# Main list of math "coffin" problems

## The problems

• Problem 1. A solution is available at http://arxiv.org/abs/1110.1556

Solve the following inequality for positive x:

• Problem 2.

In a given tetrahedron, the sums of the lengths of pairs of opposite edges are the same for all such pairs. Prove that the sums of pairs of opposite dihedral angles are the same.

• Problem 3.

A bisector of a trihedral angle is defined as the locus of points that are equidistant from its (three) edges. Find a necessary and sufficient condition for two bisectors of a tetrahedron to intersect.

• Problem 4.

Given a fixed volume, find a tetrahedron with that volume that maximizes the radius of its inscribed sphere.

• Problem 5.

Denote by M the set of numbers of the type A + B√2, where A and B are integers. Prove that any neighborhood of a real number contains an infinite number of elements of the set M.

Here is the idea, submitted by Simon Elimelakh.

• Problem 6.

A point O lies inside a triangle ABC, so that the angle ABC = 80°, the angle OAC = 10°, and the angle OCA = 30°. Also, BO:AC = K. Find the angle ABO in terms of K.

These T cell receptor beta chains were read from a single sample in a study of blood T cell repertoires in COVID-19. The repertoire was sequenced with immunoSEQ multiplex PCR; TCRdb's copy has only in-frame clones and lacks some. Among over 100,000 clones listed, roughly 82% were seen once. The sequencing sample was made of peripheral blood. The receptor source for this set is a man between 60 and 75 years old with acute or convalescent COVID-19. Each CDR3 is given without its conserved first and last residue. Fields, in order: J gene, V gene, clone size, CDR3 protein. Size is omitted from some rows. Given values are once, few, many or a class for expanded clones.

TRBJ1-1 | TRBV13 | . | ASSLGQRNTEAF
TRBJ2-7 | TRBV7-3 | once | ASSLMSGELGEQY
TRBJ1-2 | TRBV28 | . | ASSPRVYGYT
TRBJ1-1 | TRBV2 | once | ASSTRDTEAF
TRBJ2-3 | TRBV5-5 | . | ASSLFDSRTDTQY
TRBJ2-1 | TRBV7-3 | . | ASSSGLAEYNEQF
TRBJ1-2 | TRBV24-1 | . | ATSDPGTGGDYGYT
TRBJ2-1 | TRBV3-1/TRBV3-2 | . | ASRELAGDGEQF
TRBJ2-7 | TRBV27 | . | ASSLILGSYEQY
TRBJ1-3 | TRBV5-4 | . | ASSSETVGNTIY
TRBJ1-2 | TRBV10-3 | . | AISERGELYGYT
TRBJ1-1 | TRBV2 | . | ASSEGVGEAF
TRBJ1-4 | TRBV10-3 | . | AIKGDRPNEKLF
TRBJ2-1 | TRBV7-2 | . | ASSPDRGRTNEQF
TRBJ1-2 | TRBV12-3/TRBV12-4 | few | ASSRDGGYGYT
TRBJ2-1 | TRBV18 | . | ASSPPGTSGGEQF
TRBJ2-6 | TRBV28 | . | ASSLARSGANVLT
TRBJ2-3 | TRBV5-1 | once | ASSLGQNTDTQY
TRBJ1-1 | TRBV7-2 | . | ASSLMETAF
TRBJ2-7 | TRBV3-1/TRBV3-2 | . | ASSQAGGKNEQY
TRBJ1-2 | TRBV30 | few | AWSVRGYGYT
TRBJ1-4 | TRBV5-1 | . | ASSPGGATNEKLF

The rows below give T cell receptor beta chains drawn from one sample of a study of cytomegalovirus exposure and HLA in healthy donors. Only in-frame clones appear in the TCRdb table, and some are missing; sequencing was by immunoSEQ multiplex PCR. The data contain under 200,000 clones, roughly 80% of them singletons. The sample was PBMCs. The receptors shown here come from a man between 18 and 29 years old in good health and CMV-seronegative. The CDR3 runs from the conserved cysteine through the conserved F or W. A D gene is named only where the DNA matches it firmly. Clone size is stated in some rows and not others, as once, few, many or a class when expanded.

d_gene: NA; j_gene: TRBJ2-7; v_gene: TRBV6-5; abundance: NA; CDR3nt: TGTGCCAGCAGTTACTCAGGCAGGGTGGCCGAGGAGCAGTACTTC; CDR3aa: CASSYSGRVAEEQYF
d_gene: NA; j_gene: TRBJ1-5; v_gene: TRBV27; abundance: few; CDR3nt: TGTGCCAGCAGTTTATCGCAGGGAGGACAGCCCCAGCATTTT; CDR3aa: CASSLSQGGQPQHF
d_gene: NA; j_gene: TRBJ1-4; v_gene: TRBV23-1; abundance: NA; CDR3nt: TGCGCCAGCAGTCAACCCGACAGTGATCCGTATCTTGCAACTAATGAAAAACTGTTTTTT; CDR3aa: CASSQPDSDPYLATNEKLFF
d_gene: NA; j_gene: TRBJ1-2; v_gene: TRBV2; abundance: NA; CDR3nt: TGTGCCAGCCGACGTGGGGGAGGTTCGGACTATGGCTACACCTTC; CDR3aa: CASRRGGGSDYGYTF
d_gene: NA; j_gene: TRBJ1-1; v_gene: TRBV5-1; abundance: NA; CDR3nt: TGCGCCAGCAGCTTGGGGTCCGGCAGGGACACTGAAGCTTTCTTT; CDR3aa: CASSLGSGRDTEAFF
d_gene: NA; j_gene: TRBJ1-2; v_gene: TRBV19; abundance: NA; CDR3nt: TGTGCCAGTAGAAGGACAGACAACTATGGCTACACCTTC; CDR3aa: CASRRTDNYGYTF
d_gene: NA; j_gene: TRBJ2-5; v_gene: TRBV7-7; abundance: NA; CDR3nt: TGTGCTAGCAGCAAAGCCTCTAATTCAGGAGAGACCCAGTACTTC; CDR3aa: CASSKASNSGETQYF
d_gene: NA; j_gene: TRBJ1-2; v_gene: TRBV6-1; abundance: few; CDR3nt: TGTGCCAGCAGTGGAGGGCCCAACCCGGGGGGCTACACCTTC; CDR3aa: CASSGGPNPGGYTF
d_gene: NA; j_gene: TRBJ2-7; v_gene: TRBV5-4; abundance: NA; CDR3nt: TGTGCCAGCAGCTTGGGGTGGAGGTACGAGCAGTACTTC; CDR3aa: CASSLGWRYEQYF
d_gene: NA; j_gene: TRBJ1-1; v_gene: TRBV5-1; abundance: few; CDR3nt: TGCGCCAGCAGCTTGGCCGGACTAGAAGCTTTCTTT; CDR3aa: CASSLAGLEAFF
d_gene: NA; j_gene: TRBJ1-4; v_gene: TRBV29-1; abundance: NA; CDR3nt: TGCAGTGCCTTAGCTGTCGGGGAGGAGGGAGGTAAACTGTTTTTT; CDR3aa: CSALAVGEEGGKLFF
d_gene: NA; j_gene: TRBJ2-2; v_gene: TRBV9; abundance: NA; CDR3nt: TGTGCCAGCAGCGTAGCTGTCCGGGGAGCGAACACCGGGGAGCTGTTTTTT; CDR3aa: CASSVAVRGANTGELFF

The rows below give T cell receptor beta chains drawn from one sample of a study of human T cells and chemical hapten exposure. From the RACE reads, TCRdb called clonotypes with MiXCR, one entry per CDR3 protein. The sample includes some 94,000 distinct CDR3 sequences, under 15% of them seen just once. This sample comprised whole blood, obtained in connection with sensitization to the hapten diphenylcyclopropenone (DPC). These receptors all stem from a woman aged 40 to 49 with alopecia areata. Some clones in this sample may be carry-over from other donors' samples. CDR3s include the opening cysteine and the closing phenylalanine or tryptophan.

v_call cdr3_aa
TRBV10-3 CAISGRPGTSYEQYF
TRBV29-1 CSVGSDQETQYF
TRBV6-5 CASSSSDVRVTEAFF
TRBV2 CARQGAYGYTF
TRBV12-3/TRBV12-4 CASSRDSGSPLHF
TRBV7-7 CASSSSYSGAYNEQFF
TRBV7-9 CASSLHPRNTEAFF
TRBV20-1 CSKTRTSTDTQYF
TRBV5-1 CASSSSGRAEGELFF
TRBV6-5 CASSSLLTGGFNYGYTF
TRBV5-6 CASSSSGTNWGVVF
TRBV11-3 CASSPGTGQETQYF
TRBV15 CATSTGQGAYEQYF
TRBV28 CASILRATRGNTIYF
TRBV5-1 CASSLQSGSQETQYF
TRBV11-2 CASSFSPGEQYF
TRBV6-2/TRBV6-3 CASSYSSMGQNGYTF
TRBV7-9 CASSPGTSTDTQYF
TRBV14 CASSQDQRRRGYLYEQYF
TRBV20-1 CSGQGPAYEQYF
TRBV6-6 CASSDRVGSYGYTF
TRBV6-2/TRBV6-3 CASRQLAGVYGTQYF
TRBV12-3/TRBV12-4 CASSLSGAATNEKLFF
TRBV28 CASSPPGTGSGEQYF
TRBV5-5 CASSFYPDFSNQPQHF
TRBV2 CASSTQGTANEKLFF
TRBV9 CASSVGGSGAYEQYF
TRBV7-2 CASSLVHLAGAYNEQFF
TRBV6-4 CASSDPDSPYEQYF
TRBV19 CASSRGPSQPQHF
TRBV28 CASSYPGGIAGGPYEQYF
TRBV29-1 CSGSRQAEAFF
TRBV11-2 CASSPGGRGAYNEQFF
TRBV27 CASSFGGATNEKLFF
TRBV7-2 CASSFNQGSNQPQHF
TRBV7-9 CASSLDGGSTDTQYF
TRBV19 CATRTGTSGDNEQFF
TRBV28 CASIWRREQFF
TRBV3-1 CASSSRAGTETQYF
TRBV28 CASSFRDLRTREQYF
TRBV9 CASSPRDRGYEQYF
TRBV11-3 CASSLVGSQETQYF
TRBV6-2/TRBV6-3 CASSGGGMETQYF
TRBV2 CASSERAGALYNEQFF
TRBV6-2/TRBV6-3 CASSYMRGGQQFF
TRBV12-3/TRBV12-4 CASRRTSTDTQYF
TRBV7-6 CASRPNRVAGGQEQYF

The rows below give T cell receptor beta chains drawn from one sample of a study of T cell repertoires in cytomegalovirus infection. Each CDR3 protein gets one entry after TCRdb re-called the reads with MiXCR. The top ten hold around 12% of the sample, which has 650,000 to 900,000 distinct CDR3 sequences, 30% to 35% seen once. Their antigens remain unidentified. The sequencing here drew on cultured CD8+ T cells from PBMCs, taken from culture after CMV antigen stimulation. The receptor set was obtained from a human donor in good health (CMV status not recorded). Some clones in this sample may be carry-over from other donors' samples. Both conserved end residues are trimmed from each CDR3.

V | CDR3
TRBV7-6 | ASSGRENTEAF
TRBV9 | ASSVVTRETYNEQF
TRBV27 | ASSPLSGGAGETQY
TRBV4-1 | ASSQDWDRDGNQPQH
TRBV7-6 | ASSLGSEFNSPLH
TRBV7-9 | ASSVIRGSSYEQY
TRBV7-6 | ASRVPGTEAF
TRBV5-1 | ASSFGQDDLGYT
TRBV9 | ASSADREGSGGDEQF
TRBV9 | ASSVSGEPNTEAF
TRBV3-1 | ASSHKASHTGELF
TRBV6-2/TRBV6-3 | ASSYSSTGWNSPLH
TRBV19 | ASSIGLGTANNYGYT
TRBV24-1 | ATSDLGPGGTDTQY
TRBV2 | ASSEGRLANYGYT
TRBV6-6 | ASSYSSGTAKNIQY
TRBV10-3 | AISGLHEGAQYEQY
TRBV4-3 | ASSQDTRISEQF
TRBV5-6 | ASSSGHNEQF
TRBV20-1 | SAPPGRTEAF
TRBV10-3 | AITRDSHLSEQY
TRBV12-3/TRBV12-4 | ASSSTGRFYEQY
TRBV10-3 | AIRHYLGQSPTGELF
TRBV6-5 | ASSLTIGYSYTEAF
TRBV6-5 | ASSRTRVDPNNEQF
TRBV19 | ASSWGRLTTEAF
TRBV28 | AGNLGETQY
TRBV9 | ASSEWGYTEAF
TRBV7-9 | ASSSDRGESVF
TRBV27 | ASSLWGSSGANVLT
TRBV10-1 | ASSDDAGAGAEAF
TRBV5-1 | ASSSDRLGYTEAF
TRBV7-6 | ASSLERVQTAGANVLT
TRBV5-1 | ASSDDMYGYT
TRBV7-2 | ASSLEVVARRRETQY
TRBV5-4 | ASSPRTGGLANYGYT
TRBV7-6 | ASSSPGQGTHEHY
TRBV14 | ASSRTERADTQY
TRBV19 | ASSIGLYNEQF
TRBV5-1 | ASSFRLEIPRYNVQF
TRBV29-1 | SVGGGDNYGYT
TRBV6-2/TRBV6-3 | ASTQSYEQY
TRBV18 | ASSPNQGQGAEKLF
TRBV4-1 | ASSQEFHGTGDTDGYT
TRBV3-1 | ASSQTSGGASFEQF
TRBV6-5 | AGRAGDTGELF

• Problem 7. A solution is available at http://arxiv.org/abs/1110.1556

Find all functions F(x) such that for any x1 and x2 the following inequality holds: F(x1) - F(x2) ≤ (x1 - x2)2.

• Problem 8.

Solve the equation (107 + (107 + x)(1/2))(1/2) = x.

• Problem 9.

The numbers a1, a2, ..., an form an arithmetic progression. Find Σi=1n-1 1/(cos ai cos ai+1).

• Problem 10. A solution is available at http://arxiv.org/abs/1110.1556

Given a triangle ABC, construct, using ruler and compass, a point K on AB and a point M on BC, such that AK = KM = MC.

• Problem 11.

In a tetrahedron KABC it is known that AB = BC = AC and angles KAB, KBC and KCA are equal. Prove that KABC is a regular pyramid (i.e. KA = KB = KC).

• Problem 12. A solution is available at http://arxiv.org/abs/1110.1556

Solve the following equation for real y:

• Problem 13.

Given a tetrahedron, let R be the radius of the circumscribed sphere, and let r be the radius of the inscribed sphere. Prove that R:r ≥ 3.

• Problem 14.

Consider the set of pairs of distinct integers A and B, such that the set of prime factors of A is the same as the set of prime factors of B, and such that the sets of prime factors of A-1 and B-1 are likewise equal. Is this set of pairs finite or not?

• Problem 15.

The lengths of all angle bisectors in a given triangle are less than 1. Prove that its area is ≤ (31/2)/3.

• Problem 16 (I have no solution for this problem! Update: I received an elegant solution for this problem from Carole Black in March 2006.).